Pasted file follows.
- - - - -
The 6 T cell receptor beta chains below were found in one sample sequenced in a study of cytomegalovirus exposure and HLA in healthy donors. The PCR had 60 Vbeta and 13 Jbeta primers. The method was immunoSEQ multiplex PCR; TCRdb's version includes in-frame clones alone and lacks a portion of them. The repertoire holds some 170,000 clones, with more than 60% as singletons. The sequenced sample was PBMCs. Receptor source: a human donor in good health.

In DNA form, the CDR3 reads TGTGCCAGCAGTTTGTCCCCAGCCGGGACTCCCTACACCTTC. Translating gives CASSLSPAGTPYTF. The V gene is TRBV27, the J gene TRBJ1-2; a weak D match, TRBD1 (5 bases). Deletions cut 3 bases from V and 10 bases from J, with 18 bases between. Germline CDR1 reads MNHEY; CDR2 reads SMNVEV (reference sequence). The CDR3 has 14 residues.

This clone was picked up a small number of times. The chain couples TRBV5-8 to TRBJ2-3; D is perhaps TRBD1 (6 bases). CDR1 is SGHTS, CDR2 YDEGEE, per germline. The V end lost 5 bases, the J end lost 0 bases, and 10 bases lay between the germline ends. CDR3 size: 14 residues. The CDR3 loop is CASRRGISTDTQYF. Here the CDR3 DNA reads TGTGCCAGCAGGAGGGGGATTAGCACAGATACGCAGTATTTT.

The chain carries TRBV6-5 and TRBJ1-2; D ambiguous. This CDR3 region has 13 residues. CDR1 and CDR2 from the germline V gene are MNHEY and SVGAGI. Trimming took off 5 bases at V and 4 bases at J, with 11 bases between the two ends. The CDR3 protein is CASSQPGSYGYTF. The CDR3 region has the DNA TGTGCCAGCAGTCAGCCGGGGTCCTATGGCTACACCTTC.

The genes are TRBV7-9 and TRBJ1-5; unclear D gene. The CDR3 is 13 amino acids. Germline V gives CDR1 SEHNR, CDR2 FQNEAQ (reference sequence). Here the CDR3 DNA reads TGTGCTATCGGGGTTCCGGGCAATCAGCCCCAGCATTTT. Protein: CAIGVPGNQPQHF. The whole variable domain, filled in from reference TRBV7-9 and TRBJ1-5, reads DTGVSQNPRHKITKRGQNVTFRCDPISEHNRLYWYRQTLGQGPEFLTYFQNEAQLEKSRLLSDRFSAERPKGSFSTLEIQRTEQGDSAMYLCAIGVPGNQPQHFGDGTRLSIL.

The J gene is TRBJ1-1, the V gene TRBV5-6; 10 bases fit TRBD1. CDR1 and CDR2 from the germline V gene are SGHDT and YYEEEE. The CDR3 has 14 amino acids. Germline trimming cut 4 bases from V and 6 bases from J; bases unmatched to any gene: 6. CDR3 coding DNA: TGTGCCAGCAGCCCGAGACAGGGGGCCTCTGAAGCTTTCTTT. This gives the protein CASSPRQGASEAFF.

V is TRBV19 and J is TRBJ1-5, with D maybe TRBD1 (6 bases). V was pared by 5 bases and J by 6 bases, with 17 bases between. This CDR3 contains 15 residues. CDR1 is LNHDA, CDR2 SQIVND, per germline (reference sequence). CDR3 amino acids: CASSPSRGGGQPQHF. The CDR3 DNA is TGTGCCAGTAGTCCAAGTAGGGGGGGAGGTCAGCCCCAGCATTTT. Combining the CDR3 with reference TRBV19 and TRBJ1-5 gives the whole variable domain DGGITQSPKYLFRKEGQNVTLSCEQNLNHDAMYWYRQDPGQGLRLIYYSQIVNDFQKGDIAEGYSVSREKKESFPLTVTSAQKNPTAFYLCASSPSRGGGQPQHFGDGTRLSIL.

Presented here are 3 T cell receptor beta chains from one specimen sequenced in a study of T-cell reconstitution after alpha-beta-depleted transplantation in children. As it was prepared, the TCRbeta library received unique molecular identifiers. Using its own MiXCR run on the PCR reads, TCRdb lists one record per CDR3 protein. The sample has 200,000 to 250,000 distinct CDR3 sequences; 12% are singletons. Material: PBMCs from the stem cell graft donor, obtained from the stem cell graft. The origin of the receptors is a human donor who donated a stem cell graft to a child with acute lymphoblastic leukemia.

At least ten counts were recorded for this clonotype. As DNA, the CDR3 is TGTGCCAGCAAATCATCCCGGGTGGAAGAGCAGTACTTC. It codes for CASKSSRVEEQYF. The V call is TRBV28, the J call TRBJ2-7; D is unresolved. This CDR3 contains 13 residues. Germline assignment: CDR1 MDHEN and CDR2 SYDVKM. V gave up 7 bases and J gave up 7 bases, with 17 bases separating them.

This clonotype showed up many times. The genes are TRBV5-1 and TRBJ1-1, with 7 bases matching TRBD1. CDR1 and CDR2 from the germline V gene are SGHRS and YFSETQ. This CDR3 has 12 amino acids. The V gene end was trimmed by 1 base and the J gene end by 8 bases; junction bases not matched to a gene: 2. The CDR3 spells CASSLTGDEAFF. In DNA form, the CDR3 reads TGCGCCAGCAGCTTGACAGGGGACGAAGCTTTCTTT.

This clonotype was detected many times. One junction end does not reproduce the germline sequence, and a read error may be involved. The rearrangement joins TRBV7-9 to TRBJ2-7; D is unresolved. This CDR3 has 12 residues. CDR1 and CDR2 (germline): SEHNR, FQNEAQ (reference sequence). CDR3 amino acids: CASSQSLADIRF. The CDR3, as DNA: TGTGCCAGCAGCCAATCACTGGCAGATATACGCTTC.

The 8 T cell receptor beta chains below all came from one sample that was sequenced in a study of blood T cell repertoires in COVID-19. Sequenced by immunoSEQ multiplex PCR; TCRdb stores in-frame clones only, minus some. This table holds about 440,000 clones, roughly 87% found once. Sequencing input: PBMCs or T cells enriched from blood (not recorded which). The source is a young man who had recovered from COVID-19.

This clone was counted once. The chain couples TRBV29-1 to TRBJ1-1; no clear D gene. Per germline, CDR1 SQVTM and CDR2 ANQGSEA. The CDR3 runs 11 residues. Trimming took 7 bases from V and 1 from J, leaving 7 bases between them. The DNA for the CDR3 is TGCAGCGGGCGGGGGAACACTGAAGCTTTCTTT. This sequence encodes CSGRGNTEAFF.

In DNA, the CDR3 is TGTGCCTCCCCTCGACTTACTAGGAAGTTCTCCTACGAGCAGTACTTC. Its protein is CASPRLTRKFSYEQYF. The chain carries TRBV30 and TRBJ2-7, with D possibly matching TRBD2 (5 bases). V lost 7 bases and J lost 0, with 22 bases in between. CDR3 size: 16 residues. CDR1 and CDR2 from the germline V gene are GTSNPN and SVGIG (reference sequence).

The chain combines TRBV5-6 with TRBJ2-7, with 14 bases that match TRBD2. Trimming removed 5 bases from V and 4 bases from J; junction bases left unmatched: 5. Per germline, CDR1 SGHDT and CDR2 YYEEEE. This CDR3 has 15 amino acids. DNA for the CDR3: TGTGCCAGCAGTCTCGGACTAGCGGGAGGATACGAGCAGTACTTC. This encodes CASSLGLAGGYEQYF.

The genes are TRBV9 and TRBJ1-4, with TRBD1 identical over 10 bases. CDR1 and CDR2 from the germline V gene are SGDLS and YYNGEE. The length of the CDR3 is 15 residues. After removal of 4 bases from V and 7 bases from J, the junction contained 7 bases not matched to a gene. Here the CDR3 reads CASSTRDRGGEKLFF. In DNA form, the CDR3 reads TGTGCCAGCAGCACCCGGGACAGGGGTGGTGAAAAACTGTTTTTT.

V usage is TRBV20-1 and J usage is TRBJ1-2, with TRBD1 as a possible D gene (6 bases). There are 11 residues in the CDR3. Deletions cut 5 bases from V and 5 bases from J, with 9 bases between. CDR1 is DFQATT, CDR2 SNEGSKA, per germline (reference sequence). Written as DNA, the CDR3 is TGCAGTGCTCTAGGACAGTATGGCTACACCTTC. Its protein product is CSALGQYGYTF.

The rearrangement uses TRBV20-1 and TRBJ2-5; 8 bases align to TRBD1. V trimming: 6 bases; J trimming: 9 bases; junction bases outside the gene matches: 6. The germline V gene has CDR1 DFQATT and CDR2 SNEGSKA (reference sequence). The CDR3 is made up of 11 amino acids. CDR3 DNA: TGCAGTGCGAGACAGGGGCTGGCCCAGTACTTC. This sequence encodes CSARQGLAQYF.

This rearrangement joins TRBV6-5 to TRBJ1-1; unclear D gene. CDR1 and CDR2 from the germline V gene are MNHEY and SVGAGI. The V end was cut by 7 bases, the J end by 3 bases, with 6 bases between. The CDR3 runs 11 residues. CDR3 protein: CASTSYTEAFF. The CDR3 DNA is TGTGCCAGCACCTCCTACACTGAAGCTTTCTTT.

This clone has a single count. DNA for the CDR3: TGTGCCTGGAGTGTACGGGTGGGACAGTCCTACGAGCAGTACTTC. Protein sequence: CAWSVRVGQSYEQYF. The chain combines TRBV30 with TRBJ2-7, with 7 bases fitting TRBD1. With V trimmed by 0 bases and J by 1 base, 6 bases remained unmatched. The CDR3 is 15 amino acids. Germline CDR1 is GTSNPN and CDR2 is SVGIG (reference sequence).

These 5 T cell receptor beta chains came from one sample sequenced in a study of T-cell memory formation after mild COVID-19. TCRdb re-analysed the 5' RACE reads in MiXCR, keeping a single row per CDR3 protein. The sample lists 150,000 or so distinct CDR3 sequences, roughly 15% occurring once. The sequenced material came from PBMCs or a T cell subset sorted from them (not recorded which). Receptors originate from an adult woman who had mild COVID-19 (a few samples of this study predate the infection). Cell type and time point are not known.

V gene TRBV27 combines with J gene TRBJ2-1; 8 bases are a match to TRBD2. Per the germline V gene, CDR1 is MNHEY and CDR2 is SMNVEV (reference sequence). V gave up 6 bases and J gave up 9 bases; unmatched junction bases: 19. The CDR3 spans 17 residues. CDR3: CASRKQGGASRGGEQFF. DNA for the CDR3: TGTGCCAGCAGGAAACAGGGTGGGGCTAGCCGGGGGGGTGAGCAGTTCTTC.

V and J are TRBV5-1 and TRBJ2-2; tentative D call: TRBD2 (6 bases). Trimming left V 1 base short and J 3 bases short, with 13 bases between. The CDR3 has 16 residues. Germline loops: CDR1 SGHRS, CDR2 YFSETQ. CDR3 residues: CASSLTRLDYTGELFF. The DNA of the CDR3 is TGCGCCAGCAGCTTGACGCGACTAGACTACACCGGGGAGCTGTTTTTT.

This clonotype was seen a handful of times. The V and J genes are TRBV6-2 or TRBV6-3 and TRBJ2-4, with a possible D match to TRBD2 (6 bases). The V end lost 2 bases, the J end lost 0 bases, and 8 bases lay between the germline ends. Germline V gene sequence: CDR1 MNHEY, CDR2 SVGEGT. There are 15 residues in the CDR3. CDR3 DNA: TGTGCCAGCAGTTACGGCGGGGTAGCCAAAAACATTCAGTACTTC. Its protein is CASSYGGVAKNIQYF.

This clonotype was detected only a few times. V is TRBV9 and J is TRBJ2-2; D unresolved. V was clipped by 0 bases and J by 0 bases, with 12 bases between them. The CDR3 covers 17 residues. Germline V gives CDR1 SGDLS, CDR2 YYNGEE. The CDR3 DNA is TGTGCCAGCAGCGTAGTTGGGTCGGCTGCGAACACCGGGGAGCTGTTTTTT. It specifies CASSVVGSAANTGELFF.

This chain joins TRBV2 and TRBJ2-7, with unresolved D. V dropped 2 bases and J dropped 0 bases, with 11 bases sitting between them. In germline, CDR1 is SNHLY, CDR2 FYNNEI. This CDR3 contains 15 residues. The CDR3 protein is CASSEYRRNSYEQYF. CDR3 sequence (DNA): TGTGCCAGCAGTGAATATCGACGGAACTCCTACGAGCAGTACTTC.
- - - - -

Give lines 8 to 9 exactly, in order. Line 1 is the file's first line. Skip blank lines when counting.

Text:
Presented here are 3 T cell receptor beta chains from one specimen sequenced in a study of T-cell reconstitution after alpha-beta-depleted transplantation in children. As it was prepared, the TCRbeta library received unique molecular identifiers. Using its own MiXCR run on the PCR reads, TCRdb lists one record per CDR3 protein. The sample has 200,000 to 250,000 distinct CDR3 sequences; 12% are singletons. Material: PBMCs from the stem cell graft donor, obtained from the stem cell graft. The origin of the receptors is a human donor who donated a stem cell graft to a child with acute lymphoblastic leukemia.

At least ten counts were recorded for this clonotype. As DNA, the CDR3 is TGTGCCAGCAAATCATCCCGGGTGGAAGAGCAGTACTTC. It codes for CASKSSRVEEQYF. The V call is TRBV28, the J call TRBJ2-7; D is unresolved. This CDR3 contains 13 residues. Germline assignment: CDR1 MDHEN and CDR2 SYDVKM. V gave up 7 bases and J gave up 7 bases, with 17 bases separating them.